Daily Archives: August 18, 2014

Minetti

EIF THEATRE
Minetti
3 stars ***
Royal Lyceum Theatre

ON A BLASTED heath, or on a rain-soaked beach at Ostend, the old and ageing must always acknowledge, at some point, that their useful and sought-after lives are coming to an end.  Thomas Bernhard’s 1976 play Minetti – almost a monologue, but with peripheral cast and chorus – examines this late-life crisis through the character of a 69-year-old actor, named for a real-life star of German theatre and film, who arrives at an Ostend hotel on a stormy New Year’s Eve, for a supposed meeting with an artistic director who wants to revive his career by casting him as King Lear.

The actor’s life gently mirrors the story of Lear, with early success as young artistic director followed – after a rash creative decision to “turn his back on the classics”  – by failure, exile, obscurity and loss; and so as the evening wears on, he rambles and repeats himself and waits, while the artistic director, like a latterday Godot, fails to arrive.

It’s difficult to avoid the feeling that Bernhard’s text places an exaggerated emphasis on the life of the artist as a metaphor for life in general; when Minetti asks a beautiful girl in the hotel bar  why she is listening to him at all, the audience are probably asking themselves the same question.  It’s fascinating, though, to watch director Tom Cairns wrap this slim 100-minute text in a production full of rich 1970’s detail and gorgeous visual effects. And the show is made eloquent by a series of fine performances, not only from Peter Eyre as a defiant Minetti, but from Sian Thomas and Victoria Pollack as his sharply-sketched lady listeners, and from an ensemble of 15 young extras who surge through the hotel lobby celebrating the New Year, and conjuring up the vibrant, careless river of life that Minetti now watches passing by, from his own bleak shoreline between life and death.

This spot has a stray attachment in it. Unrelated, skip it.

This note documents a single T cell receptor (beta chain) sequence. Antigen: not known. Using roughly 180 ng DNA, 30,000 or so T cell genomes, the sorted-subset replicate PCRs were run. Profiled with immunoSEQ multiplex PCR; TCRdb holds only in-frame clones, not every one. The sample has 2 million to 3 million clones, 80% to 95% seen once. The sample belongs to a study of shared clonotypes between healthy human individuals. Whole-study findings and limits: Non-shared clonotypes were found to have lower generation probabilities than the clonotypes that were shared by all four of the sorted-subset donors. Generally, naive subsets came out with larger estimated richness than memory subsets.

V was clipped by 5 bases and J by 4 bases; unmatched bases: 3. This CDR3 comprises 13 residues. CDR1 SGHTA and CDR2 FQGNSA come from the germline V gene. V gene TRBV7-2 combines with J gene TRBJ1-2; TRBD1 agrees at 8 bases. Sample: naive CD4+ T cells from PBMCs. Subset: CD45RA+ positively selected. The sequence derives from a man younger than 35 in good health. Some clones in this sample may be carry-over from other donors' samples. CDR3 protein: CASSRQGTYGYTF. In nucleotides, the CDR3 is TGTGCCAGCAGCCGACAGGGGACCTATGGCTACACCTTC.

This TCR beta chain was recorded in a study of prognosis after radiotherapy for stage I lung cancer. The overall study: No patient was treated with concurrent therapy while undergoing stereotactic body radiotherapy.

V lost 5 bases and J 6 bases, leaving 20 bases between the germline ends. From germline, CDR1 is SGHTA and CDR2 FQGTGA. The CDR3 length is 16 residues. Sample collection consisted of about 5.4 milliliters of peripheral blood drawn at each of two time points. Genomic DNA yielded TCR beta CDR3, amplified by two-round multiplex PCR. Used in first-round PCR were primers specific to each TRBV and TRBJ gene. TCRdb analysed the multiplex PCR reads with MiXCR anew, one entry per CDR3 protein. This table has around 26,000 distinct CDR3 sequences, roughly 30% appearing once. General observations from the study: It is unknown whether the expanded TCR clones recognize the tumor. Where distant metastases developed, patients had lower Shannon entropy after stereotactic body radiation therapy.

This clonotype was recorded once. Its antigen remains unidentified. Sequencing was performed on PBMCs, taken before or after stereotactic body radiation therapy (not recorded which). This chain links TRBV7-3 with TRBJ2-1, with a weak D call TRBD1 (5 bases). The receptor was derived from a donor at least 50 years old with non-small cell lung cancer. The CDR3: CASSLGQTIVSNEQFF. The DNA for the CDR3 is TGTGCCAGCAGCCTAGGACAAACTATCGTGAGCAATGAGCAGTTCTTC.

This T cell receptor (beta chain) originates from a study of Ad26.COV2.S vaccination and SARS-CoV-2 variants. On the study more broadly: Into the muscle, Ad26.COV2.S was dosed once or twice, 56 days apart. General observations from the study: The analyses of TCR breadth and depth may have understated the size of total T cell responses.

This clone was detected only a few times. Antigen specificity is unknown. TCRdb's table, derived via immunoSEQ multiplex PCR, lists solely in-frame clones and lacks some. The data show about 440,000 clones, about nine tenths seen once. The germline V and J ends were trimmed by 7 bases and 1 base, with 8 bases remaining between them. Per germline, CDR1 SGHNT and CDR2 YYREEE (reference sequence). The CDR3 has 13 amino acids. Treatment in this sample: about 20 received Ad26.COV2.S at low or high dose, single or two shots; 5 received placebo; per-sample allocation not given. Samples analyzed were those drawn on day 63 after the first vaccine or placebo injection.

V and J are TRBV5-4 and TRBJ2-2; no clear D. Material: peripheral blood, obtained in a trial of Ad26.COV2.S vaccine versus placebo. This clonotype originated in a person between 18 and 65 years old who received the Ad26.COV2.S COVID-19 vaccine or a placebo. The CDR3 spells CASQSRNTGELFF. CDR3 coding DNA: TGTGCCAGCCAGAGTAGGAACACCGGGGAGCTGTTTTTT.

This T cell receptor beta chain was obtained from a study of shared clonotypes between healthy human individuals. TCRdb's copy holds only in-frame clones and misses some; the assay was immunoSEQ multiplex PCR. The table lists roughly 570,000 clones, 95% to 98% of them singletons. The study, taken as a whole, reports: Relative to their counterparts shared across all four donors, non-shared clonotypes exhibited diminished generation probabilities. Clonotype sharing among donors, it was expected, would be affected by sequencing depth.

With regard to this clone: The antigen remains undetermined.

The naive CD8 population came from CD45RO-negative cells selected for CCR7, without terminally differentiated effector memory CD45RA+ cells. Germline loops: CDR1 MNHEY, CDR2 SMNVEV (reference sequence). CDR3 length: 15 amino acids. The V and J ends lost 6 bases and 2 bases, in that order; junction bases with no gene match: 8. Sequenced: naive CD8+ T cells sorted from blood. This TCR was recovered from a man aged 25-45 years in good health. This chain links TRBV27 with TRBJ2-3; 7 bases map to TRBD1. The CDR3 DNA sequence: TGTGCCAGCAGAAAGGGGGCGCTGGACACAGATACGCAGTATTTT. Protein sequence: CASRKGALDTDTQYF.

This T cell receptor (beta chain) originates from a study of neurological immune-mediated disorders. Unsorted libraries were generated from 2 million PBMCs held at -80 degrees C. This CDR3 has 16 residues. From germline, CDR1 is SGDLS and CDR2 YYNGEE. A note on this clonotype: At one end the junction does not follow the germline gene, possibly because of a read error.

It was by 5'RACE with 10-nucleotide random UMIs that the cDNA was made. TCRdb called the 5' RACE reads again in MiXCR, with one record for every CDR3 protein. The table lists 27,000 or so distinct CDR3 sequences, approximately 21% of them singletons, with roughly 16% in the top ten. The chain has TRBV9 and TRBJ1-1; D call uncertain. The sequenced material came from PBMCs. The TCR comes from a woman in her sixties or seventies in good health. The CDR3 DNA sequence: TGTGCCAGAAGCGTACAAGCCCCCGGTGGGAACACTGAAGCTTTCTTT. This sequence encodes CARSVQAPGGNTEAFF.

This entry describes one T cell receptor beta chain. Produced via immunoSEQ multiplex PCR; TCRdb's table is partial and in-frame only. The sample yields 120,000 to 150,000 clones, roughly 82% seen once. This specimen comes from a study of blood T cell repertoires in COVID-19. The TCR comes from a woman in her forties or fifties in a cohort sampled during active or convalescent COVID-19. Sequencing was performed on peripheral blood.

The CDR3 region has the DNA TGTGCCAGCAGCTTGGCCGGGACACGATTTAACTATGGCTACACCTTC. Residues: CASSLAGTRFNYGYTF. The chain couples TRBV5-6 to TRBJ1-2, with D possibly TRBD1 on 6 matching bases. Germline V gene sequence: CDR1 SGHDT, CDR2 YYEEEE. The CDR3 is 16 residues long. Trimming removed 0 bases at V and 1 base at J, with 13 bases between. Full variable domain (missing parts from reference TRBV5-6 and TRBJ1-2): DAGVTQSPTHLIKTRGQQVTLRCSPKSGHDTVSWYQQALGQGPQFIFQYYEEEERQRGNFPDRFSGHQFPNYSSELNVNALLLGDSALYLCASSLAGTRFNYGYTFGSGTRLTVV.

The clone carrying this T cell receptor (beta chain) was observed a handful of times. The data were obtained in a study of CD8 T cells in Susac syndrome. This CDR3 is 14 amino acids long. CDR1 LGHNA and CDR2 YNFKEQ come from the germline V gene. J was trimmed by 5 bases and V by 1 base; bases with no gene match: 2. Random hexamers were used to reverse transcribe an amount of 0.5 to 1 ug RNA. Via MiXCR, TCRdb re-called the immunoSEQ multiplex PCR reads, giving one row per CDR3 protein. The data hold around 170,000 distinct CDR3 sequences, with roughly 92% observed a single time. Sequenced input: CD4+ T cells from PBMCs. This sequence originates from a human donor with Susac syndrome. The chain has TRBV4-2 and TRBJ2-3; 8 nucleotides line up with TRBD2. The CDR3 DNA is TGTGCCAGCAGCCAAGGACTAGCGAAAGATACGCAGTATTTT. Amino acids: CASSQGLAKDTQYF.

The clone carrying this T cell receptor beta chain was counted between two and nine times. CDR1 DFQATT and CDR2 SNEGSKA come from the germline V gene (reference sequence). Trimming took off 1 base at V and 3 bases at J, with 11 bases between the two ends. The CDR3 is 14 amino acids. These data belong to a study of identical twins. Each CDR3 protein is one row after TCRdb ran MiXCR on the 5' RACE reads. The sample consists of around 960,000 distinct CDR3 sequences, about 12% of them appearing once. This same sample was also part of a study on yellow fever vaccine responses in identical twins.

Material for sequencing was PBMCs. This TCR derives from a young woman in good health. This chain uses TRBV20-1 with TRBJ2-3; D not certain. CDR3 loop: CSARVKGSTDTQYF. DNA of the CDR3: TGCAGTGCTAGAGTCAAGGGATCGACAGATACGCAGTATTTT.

Joyce McMillan
Until 18
p. 15

ENDS ENDS

The Flood

THEATRE
The Flood
3 stars ***
Summerhall (Venue 26)

IN A BASEMENT space at Summerhall a man is throwing small piees of chopped liver at a metal plate screwed to a rough brick wall.  In the repetitive style often adopted by Badac – a company dedicated to portraying oppression in all its forms – he goes through the ritual of throwing the liver not once or twice, but five or six times.  The idea is to conjure up the horror of repeated attacks on the Western Front during the First World War.  The soldier hears the call to arms, prays or mutters, goes over the top, charges, throws the bloody mess at the wall; then his sweetheart, a nurse, comes and clears the liver into a bucket, delicately sewing and patching some pieces of it, discarding others.

The presence of this bloody mess is meant, of course, to conjure up the utter carnage of the western front; the trouble is that the image is both too literal and too small to begin to encompass the horrror of the trenches.  Elsewhere in this play, though, there is some fine writing and acting, particularly around the character of the nurse, who tries to keep the spectre of her fiance’s death at bay by the sheer force of her love; and Steve Lambert’s text –  partly inspired by Vera Britain’s Testament Of Youth – shows a deep and sometimes lyrical understanding of how millions of survivors lost the future that would have given their lives meaning, in this mighty explosion of state-organised violence.

Joyce McMillan
Until 24
p. 305

ENDS ENDS